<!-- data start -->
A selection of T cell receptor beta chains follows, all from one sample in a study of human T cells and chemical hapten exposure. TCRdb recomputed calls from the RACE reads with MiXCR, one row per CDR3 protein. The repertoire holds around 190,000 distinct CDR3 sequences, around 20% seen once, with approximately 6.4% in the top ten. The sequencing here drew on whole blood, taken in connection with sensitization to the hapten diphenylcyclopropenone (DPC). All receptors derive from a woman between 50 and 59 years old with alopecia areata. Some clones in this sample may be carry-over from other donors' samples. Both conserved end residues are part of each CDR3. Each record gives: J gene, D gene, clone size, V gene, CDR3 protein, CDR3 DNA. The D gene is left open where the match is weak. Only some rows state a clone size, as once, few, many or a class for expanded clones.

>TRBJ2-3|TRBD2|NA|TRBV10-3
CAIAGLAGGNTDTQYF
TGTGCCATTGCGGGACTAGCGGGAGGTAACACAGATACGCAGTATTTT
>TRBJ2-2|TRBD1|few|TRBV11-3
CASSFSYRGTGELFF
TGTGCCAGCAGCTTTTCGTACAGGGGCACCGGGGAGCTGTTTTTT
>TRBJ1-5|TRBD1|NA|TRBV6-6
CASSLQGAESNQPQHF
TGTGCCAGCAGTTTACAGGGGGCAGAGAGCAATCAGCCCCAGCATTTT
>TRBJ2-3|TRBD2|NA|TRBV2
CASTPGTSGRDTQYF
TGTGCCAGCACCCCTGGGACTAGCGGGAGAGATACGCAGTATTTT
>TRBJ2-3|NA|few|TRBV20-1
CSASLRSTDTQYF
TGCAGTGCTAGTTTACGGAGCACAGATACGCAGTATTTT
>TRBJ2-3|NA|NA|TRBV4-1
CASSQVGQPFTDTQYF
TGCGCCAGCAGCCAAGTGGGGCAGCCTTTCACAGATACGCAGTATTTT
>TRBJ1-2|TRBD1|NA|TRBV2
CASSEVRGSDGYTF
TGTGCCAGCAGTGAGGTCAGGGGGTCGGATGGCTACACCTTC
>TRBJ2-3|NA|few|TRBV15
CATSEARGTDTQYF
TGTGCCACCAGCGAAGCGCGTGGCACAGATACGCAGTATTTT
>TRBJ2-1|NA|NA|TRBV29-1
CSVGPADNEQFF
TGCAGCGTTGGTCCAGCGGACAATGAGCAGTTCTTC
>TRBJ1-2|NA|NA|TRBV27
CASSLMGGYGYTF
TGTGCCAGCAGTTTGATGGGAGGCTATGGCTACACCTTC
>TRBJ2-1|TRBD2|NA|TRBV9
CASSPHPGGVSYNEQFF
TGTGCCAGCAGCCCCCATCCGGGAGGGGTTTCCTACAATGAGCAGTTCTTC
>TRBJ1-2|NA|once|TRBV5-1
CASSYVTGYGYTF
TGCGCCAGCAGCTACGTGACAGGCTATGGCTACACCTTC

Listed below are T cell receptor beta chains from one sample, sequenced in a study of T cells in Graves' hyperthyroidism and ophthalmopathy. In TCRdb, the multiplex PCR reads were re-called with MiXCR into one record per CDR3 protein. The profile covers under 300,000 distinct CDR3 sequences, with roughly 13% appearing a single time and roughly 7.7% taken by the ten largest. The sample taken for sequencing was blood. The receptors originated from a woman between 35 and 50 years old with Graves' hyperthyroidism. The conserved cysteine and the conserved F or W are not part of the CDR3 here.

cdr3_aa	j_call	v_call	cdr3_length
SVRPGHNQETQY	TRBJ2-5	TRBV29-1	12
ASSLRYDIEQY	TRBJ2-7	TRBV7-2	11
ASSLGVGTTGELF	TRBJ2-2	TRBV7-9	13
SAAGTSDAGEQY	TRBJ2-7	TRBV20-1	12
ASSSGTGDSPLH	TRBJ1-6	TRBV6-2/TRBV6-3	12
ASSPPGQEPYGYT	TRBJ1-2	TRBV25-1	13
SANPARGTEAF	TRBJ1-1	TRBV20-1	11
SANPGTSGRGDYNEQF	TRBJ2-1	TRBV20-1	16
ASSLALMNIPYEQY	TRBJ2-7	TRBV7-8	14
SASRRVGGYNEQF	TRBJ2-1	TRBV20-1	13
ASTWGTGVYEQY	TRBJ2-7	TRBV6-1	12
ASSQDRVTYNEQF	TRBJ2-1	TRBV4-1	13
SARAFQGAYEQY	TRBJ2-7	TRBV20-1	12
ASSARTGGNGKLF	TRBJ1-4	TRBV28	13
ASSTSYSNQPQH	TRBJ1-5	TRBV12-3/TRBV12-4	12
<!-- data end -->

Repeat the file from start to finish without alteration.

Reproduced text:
A selection of T cell receptor beta chains follows, all from one sample in a study of human T cells and chemical hapten exposure. TCRdb recomputed calls from the RACE reads with MiXCR, one row per CDR3 protein. The repertoire holds around 190,000 distinct CDR3 sequences, around 20% seen once, with approximately 6.4% in the top ten. The sequencing here drew on whole blood, taken in connection with sensitization to the hapten diphenylcyclopropenone (DPC). All receptors derive from a woman between 50 and 59 years old with alopecia areata. Some clones in this sample may be carry-over from other donors' samples. Both conserved end residues are part of each CDR3. Each record gives: J gene, D gene, clone size, V gene, CDR3 protein, CDR3 DNA. The D gene is left open where the match is weak. Only some rows state a clone size, as once, few, many or a class for expanded clones.

>TRBJ2-3|TRBD2|NA|TRBV10-3
CAIAGLAGGNTDTQYF
TGTGCCATTGCGGGACTAGCGGGAGGTAACACAGATACGCAGTATTTT
>TRBJ2-2|TRBD1|few|TRBV11-3
CASSFSYRGTGELFF
TGTGCCAGCAGCTTTTCGTACAGGGGCACCGGGGAGCTGTTTTTT
>TRBJ1-5|TRBD1|NA|TRBV6-6
CASSLQGAESNQPQHF
TGTGCCAGCAGTTTACAGGGGGCAGAGAGCAATCAGCCCCAGCATTTT
>TRBJ2-3|TRBD2|NA|TRBV2
CASTPGTSGRDTQYF
TGTGCCAGCACCCCTGGGACTAGCGGGAGAGATACGCAGTATTTT
>TRBJ2-3|NA|few|TRBV20-1
CSASLRSTDTQYF
TGCAGTGCTAGTTTACGGAGCACAGATACGCAGTATTTT
>TRBJ2-3|NA|NA|TRBV4-1
CASSQVGQPFTDTQYF
TGCGCCAGCAGCCAAGTGGGGCAGCCTTTCACAGATACGCAGTATTTT
>TRBJ1-2|TRBD1|NA|TRBV2
CASSEVRGSDGYTF
TGTGCCAGCAGTGAGGTCAGGGGGTCGGATGGCTACACCTTC
>TRBJ2-3|NA|few|TRBV15
CATSEARGTDTQYF
TGTGCCACCAGCGAAGCGCGTGGCACAGATACGCAGTATTTT
>TRBJ2-1|NA|NA|TRBV29-1
CSVGPADNEQFF
TGCAGCGTTGGTCCAGCGGACAATGAGCAGTTCTTC
>TRBJ1-2|NA|NA|TRBV27
CASSLMGGYGYTF
TGTGCCAGCAGTTTGATGGGAGGCTATGGCTACACCTTC
>TRBJ2-1|TRBD2|NA|TRBV9
CASSPHPGGVSYNEQFF
TGTGCCAGCAGCCCCCATCCGGGAGGGGTTTCCTACAATGAGCAGTTCTTC
>TRBJ1-2|NA|once|TRBV5-1
CASSYVTGYGYTF
TGCGCCAGCAGCTACGTGACAGGCTATGGCTACACCTTC

Listed below are T cell receptor beta chains from one sample, sequenced in a study of T cells in Graves' hyperthyroidism and ophthalmopathy. In TCRdb, the multiplex PCR reads were re-called with MiXCR into one record per CDR3 protein. The profile covers under 300,000 distinct CDR3 sequences, with roughly 13% appearing a single time and roughly 7.7% taken by the ten largest. The sample taken for sequencing was blood. The receptors originated from a woman between 35 and 50 years old with Graves' hyperthyroidism. The conserved cysteine and the conserved F or W are not part of the CDR3 here.

cdr3_aa	j_call	v_call	cdr3_length
SVRPGHNQETQY	TRBJ2-5	TRBV29-1	12
ASSLRYDIEQY	TRBJ2-7	TRBV7-2	11
ASSLGVGTTGELF	TRBJ2-2	TRBV7-9	13
SAAGTSDAGEQY	TRBJ2-7	TRBV20-1	12
ASSSGTGDSPLH	TRBJ1-6	TRBV6-2/TRBV6-3	12
ASSPPGQEPYGYT	TRBJ1-2	TRBV25-1	13
SANPARGTEAF	TRBJ1-1	TRBV20-1	11
SANPGTSGRGDYNEQF	TRBJ2-1	TRBV20-1	16
ASSLALMNIPYEQY	TRBJ2-7	TRBV7-8	14
SASRRVGGYNEQF	TRBJ2-1	TRBV20-1	13
ASTWGTGVYEQY	TRBJ2-7	TRBV6-1	12
ASSQDRVTYNEQF	TRBJ2-1	TRBV4-1	13
SARAFQGAYEQY	TRBJ2-7	TRBV20-1	12
ASSARTGGNGKLF	TRBJ1-4	TRBV28	13
ASSTSYSNQPQH	TRBJ1-5	TRBV12-3/TRBV12-4	12